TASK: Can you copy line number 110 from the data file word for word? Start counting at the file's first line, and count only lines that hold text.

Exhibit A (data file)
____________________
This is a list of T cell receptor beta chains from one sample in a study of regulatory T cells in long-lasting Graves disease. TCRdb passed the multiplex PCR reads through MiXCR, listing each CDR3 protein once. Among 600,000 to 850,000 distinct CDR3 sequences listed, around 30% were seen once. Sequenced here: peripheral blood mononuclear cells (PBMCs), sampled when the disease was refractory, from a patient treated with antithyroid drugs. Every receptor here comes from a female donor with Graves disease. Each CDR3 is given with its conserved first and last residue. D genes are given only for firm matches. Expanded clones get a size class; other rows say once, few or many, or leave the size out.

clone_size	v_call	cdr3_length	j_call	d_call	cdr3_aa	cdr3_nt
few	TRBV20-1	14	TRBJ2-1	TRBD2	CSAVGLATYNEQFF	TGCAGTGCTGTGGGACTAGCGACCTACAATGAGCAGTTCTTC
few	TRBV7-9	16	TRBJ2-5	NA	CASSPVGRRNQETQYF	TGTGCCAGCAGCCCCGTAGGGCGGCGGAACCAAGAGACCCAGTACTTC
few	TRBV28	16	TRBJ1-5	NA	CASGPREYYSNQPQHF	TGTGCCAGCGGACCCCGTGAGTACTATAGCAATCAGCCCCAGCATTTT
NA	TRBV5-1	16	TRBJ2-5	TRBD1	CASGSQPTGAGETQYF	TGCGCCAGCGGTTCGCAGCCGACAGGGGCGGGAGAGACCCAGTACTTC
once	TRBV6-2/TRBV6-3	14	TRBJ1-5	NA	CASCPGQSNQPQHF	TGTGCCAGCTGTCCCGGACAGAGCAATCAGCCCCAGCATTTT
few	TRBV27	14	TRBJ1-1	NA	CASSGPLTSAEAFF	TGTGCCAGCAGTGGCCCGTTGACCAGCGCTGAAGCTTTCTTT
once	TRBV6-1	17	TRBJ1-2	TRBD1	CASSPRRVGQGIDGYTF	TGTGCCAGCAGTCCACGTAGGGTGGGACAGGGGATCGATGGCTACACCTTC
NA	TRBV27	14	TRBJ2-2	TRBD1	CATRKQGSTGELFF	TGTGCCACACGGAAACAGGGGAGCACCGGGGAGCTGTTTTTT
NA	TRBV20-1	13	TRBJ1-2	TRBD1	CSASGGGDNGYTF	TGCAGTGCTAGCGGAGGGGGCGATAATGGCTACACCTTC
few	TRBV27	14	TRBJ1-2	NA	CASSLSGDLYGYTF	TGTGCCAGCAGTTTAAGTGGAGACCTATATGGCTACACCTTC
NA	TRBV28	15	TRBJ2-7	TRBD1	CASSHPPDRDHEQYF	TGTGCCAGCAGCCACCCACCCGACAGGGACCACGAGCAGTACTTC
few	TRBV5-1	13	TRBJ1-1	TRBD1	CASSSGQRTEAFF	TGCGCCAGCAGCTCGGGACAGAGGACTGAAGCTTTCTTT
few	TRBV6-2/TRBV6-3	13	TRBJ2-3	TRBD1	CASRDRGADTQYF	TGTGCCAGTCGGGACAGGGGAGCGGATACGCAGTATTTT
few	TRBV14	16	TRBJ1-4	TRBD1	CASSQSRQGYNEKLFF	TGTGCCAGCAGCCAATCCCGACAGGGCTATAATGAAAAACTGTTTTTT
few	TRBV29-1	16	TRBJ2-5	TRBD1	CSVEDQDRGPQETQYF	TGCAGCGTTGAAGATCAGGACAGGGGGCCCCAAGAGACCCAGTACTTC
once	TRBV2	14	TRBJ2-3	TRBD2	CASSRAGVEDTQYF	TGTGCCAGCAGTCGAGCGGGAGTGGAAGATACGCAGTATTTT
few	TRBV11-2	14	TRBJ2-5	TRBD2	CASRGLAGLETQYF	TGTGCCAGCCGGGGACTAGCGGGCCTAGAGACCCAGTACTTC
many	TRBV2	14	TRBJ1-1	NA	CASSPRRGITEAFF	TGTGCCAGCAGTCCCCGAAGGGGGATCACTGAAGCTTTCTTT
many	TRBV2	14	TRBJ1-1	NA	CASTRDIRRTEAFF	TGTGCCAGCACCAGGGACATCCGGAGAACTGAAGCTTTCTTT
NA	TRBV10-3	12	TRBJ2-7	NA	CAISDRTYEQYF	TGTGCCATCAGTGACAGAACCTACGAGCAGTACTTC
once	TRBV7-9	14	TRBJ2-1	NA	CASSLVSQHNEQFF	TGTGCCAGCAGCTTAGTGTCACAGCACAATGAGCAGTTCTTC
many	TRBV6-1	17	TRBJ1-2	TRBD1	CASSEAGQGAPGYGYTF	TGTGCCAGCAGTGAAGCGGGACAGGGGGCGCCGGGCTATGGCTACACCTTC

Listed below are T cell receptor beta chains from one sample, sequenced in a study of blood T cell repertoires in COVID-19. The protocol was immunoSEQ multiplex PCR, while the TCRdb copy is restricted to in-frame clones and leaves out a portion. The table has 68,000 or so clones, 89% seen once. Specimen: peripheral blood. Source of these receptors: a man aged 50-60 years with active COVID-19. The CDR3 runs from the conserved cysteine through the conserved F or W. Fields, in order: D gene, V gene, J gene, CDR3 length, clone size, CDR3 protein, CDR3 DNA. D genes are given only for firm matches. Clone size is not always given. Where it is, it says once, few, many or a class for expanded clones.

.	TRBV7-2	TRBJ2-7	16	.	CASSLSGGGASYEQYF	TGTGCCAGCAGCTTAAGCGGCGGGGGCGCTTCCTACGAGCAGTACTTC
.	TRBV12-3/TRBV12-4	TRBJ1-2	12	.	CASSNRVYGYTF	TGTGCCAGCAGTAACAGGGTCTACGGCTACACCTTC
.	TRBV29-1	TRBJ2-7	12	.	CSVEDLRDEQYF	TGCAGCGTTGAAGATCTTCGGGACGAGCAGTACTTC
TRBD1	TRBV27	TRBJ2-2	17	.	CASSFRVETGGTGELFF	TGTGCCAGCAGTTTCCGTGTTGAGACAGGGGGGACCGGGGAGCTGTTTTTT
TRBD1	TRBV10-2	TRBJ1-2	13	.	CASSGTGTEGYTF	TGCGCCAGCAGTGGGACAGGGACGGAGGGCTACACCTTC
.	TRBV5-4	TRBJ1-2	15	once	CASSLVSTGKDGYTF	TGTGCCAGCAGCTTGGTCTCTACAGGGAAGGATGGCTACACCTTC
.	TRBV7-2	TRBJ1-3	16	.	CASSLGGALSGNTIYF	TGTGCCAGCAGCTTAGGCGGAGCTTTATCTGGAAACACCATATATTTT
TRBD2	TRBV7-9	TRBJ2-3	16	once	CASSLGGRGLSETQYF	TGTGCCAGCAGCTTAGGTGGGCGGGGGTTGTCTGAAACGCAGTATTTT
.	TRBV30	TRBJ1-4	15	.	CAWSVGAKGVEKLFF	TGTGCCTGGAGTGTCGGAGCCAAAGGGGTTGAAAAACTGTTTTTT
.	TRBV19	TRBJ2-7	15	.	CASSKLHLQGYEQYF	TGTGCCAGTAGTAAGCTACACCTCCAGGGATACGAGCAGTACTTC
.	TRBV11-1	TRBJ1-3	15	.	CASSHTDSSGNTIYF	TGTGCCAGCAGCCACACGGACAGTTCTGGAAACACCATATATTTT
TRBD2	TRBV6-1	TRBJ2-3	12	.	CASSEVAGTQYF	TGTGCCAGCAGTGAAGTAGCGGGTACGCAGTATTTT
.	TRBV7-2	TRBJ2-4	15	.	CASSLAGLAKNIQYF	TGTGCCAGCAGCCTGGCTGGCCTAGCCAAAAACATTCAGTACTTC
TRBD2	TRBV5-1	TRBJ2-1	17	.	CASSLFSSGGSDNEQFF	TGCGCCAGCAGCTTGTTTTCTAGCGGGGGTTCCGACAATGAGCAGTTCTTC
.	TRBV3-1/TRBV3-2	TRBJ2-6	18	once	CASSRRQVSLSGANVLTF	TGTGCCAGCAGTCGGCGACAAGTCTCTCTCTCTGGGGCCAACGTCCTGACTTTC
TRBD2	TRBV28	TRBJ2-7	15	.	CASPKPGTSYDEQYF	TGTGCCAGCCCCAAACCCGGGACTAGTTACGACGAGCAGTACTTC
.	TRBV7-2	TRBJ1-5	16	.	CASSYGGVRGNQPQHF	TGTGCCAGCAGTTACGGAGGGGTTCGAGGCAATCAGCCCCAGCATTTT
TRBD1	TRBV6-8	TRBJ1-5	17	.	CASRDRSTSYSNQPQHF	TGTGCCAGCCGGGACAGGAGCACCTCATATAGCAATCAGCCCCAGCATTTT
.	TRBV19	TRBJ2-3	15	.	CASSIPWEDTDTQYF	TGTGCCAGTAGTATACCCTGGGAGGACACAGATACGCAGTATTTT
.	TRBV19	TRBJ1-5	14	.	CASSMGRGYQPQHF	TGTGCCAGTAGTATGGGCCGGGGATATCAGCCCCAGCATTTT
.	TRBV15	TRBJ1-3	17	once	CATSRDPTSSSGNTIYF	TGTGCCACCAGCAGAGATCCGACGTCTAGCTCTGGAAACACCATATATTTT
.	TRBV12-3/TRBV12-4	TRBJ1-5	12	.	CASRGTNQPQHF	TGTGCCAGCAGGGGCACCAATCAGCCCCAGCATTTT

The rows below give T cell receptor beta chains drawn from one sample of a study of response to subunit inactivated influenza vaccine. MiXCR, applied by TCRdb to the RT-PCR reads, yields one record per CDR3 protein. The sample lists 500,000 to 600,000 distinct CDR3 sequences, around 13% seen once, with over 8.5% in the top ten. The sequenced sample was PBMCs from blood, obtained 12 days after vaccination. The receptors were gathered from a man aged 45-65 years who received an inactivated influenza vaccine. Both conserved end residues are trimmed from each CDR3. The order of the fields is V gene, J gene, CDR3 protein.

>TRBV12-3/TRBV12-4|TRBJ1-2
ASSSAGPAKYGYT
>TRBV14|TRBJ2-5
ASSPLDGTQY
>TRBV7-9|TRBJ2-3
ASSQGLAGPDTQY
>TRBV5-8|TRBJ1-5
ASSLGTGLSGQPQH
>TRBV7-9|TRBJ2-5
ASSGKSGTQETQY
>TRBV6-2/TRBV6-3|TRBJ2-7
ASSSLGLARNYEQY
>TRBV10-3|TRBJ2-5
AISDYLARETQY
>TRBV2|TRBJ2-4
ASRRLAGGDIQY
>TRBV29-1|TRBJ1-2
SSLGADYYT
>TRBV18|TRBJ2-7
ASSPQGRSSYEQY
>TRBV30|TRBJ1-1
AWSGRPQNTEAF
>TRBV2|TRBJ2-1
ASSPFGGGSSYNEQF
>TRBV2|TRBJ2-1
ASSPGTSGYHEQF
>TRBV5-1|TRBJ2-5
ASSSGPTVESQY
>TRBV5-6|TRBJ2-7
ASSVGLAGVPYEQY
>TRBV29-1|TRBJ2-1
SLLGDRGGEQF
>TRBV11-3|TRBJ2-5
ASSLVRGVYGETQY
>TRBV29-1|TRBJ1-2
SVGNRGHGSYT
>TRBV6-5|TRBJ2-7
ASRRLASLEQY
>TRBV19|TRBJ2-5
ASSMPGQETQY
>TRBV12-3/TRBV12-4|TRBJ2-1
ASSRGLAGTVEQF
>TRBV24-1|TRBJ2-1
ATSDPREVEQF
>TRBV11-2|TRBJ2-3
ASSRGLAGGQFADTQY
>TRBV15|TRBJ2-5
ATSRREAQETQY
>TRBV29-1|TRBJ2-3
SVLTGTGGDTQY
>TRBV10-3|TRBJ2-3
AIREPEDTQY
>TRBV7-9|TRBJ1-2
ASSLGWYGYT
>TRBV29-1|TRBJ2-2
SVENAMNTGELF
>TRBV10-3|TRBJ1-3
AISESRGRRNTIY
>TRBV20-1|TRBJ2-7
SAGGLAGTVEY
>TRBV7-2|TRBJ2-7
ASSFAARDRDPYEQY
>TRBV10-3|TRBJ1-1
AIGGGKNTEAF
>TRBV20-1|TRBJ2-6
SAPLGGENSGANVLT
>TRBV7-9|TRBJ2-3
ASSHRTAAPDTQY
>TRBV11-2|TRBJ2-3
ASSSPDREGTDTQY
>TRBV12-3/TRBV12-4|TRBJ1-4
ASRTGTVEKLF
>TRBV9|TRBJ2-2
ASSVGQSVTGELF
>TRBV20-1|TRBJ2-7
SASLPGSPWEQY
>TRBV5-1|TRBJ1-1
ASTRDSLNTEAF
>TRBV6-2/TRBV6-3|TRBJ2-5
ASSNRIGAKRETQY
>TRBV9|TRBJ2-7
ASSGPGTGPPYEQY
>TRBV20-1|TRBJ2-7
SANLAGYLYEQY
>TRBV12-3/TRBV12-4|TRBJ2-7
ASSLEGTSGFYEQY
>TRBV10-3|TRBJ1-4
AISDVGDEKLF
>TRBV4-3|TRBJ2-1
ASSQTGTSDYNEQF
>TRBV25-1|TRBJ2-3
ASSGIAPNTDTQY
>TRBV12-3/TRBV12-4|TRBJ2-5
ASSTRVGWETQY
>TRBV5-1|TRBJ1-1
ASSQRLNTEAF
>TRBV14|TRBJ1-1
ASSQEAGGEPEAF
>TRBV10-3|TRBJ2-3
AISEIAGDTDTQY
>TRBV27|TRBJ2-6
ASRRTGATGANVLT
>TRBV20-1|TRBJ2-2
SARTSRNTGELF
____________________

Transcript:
ASSFAARDRDPYEQY